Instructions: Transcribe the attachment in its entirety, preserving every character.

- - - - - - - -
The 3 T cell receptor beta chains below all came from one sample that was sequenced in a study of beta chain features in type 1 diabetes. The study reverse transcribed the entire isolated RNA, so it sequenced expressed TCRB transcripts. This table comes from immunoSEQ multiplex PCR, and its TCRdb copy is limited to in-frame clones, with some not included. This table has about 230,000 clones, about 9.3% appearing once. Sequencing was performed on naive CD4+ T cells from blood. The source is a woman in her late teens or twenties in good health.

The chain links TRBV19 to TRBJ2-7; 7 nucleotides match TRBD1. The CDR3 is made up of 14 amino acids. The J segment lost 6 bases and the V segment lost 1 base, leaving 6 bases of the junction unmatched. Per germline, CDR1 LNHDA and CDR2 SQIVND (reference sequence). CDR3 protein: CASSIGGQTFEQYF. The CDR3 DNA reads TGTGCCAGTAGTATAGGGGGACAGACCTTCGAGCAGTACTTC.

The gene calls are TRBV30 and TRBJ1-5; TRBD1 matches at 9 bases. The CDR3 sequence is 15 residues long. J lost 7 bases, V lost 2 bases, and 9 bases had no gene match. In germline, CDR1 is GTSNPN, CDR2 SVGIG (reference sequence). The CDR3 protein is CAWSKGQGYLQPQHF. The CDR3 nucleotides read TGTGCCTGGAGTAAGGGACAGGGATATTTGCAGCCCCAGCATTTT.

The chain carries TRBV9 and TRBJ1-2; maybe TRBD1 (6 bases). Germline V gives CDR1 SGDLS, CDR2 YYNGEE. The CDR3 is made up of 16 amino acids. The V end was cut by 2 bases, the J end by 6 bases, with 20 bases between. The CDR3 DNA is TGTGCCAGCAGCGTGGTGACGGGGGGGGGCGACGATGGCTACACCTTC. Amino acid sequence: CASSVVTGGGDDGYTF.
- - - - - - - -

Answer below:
The 3 T cell receptor beta chains below all came from one sample that was sequenced in a study of beta chain features in type 1 diabetes. The study reverse transcribed the entire isolated RNA, so it sequenced expressed TCRB transcripts. This table comes from immunoSEQ multiplex PCR, and its TCRdb copy is limited to in-frame clones, with some not included. This table has about 230,000 clones, about 9.3% appearing once. Sequencing was performed on naive CD4+ T cells from blood. The source is a woman in her late teens or twenties in good health.

The chain links TRBV19 to TRBJ2-7; 7 nucleotides match TRBD1. The CDR3 is made up of 14 amino acids. The J segment lost 6 bases and the V segment lost 1 base, leaving 6 bases of the junction unmatched. Per germline, CDR1 LNHDA and CDR2 SQIVND (reference sequence). CDR3 protein: CASSIGGQTFEQYF. The CDR3 DNA reads TGTGCCAGTAGTATAGGGGGACAGACCTTCGAGCAGTACTTC.

The gene calls are TRBV30 and TRBJ1-5; TRBD1 matches at 9 bases. The CDR3 sequence is 15 residues long. J lost 7 bases, V lost 2 bases, and 9 bases had no gene match. In germline, CDR1 is GTSNPN, CDR2 SVGIG (reference sequence). The CDR3 protein is CAWSKGQGYLQPQHF. The CDR3 nucleotides read TGTGCCTGGAGTAAGGGACAGGGATATTTGCAGCCCCAGCATTTT.

The chain carries TRBV9 and TRBJ1-2; maybe TRBD1 (6 bases). Germline V gives CDR1 SGDLS, CDR2 YYNGEE. The CDR3 is made up of 16 amino acids. The V end was cut by 2 bases, the J end by 6 bases, with 20 bases between. The CDR3 DNA is TGTGCCAGCAGCGTGGTGACGGGGGGGGGCGACGATGGCTACACCTTC. Amino acid sequence: CASSVVTGGGDDGYTF.